As other interesting collective redress, Hungary improved its “actio popularis” rules in 2012 and differentiated between so-called public interest actions and public interest enforcements, which can be commenced if the infringement has harmed a large, identifiable group of consumers, or has caused a significant disadvantage. The public interest action can end in two ways, first with a declaratory judgment establishing the infringement or second with a cease and desist order on its own or with a case order accompanied by a restitution order. In the first model, which ends with the declaratory judgement, consumers have to file a simplified follow-on damages claim. In this claim, they need to prove the causal link between the infringement and the extent of the damage suffered. A public interest enforcement presumes a prior administrative process that has established the infringement. Despite high expectations, this type of claim has so far not achieved its purpose. Collective actions have been filed much less often after the amendments than before 2013. This can be explained by the continuing decline in consumer financing and the abolition of the Department of Collective Action at the Consumer Protection Agency. In addition, the reluctance of consumers to file follow-on complaints regarding the damage suffered needs to be emphasised, as does the lack of information on the existence of actio popularis decisions.
Unlike in Hungary and Poland, the two other Visegrád countries have not introduced new group action mechanisms yet; the Czech legislator is working on a class-action proposal, but the new government has not given priority to this entering into law. Business associations, especially the banking association, have been trying to have the legislation shelved until the new Directive on representative actions has been announced.
Are representative actions suitable collective redress models for the V4 countries?
The proposal for the Directive allows "qualified entities", such as consumer organisations (but also ad hoc entities), to launch actions on behalf of all consumers. These entities will have to satisfy minimum reputational criteria (they must be properly established, not for profit and have a legitimate interest in ensuring compliance with the relevant EU law). Compensatory collective redress actions will also be available. A very important feature of these actions is that, in order to protect the interests of consumers, the above-mentioned entities will be entitled to seek redress by repairs, exchanges, reductions and termination of the contract or repayment of the purchase price. A very interesting innovation is that if a prior administrative or court decision has assessed an infringement, it should be taken as irrefutable evidence in any subsequent redress action not just in the same but also in other Member States. This emphasis on the acceptance of court and administrative decisions should avoid legal uncertainty and unnecessary costs for all parties, including the judiciary. Such a new development could certainly bring positive changes; the only question to pose is whether the legitimacy of bringing representative actions should be reserved for consumer associations alone.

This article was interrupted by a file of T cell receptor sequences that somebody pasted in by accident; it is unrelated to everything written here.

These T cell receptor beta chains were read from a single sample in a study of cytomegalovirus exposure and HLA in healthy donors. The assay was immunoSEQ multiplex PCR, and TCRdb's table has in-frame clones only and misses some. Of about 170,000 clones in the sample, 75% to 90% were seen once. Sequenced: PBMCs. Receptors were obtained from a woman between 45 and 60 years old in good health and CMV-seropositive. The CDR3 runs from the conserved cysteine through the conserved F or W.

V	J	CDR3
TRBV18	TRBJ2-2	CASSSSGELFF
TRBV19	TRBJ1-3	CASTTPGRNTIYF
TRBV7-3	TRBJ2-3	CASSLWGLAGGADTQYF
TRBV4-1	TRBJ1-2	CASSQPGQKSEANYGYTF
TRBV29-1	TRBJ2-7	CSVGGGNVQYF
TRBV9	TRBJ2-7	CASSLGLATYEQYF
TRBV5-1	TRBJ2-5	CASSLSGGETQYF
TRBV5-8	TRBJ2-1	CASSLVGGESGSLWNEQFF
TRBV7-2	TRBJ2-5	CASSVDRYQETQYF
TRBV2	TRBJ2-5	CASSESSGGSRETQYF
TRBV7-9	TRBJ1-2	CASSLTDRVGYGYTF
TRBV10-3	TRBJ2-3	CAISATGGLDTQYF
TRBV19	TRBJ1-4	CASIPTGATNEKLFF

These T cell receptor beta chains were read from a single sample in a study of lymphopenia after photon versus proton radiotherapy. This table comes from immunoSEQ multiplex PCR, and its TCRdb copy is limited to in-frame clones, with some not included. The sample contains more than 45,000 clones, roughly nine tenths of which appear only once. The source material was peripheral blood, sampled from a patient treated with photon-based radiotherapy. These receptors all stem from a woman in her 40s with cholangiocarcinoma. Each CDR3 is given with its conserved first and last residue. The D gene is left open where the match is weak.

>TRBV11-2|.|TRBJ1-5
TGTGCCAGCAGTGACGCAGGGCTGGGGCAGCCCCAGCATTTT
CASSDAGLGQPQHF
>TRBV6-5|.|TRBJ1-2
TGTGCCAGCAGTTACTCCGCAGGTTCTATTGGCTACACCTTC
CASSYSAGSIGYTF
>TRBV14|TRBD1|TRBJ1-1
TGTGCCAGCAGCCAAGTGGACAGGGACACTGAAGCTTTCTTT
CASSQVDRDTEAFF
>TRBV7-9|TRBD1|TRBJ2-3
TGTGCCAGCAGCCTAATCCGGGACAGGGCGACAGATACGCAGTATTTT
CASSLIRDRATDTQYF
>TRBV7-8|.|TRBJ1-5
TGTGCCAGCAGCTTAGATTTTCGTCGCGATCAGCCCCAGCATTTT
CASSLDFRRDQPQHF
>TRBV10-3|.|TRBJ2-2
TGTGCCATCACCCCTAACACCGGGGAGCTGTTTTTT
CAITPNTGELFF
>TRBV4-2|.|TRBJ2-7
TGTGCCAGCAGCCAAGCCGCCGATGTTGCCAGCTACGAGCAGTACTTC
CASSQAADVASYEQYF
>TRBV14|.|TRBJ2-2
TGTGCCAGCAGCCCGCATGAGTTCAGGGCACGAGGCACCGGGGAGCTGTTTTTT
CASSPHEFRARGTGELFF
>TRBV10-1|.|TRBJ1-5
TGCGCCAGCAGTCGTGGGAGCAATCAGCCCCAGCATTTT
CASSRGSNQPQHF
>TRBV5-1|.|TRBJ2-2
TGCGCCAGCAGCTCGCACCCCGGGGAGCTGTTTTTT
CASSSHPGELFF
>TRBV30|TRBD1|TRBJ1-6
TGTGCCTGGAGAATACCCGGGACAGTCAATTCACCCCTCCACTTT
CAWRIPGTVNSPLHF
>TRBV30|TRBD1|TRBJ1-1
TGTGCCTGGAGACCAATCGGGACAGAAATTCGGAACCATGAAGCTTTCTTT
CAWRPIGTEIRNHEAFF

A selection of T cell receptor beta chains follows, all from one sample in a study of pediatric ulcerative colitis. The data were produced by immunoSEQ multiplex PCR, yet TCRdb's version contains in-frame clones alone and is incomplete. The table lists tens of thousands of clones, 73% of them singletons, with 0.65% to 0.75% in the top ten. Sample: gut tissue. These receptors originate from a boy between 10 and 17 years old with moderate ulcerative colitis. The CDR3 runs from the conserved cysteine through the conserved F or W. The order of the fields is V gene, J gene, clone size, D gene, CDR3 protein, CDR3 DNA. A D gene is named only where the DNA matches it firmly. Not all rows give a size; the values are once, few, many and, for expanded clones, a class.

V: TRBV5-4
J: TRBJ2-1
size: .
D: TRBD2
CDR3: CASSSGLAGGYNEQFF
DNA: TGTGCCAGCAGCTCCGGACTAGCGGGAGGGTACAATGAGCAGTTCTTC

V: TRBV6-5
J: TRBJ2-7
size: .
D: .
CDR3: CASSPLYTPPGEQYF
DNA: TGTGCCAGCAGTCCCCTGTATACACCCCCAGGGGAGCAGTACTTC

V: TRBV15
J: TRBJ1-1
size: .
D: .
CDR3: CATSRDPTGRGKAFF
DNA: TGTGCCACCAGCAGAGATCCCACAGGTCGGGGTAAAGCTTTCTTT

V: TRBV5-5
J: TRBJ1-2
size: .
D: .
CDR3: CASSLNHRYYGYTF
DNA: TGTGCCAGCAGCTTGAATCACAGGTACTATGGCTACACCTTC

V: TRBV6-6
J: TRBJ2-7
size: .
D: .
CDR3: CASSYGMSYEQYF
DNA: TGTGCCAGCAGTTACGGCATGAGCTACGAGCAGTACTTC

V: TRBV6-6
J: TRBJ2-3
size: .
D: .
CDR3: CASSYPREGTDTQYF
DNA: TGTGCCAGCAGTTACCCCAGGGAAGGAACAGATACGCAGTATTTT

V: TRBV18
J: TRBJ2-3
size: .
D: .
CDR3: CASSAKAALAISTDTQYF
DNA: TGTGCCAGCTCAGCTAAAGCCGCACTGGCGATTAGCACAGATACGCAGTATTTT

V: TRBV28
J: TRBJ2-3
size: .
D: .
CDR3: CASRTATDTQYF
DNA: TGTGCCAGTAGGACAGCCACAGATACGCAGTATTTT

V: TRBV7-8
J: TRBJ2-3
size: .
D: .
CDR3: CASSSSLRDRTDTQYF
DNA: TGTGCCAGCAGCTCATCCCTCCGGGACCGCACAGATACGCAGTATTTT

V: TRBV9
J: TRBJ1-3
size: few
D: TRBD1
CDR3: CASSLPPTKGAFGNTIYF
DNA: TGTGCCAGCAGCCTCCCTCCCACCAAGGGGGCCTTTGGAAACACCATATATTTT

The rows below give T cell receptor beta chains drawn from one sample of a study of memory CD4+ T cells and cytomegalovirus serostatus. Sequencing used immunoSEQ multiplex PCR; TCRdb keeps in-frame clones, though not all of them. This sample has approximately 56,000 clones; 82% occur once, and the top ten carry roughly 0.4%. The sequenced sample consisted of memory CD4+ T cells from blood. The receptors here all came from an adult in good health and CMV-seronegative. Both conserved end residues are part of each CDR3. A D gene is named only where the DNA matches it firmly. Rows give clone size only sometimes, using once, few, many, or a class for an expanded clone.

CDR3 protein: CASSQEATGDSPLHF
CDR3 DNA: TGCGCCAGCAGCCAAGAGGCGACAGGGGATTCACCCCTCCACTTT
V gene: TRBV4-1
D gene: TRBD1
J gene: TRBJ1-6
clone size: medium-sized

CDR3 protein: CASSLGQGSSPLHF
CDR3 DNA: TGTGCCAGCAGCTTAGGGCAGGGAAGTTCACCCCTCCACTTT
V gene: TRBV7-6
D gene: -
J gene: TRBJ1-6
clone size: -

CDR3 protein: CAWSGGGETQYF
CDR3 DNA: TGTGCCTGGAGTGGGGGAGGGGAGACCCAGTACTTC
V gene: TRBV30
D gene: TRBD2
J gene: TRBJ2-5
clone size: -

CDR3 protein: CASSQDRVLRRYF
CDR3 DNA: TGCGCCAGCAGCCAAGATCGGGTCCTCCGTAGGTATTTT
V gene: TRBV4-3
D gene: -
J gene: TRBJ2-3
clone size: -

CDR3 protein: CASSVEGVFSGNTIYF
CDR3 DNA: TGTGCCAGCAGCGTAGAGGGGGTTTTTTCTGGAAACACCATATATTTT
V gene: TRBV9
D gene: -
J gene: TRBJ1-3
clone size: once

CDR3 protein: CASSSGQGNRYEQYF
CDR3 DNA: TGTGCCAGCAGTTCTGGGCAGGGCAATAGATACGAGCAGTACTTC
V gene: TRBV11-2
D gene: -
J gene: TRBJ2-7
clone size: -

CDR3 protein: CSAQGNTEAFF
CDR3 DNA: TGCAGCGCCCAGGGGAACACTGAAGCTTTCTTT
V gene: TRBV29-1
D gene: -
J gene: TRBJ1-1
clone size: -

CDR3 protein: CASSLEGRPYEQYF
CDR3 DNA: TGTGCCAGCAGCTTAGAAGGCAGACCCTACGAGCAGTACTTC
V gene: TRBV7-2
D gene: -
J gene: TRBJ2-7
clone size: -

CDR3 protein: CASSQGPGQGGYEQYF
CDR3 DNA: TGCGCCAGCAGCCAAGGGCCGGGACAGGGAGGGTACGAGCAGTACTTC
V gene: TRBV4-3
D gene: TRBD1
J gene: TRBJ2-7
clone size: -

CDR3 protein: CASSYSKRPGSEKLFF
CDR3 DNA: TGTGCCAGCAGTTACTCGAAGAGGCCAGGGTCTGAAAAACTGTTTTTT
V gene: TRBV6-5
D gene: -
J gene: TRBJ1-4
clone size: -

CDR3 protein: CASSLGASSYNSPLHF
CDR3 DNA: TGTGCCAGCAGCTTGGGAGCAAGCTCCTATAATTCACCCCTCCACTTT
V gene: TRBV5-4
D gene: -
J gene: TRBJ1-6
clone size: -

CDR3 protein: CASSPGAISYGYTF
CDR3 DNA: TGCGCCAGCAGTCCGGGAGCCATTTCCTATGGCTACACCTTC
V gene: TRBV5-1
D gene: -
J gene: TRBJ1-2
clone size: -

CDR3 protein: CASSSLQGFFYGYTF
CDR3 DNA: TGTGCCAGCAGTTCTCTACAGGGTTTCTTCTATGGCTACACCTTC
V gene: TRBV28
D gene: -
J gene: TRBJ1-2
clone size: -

In the Visegrád 4 countries, there is considerable concern that - due to the lack of funding of consumer organisations and the impossibility of receiving funding from third parties - these entities will not be able to perform properly. The situation, which has been observed in current injunction practices, will not improve in the future. It should therefore be recommended that other state organisations (e.g. consumer authorities, the ombudsman, financial supervisory authorities and trading standards agencies) should also receive the right to launch these collective actions. The state organisation has better access to evidence and it has a bigger legal department than consumer organisations. To support the participation of consumers in civil law proceedings, it seems useful to introduce parallel “clean” opt-in class action models in all the Visegrád states. It is also recommended to define the form and content of simplified individual follow-on-damage claims, similar to the Hungarian model after public interest/enforcement actions. These changes should be proposed with sufficient precision at the European level, because otherwise is can be assumed that the national legislatures of some countries (including the Visegrád states) would not make their collective redress mechanisms significantly more effective, due to the resistance of business and banking associations. Without simple, clear and feasible collective redress, the enforceability of consumer rights will not improve in Slovakia and the Czech Republic at all and just a new rule on paper will be announced.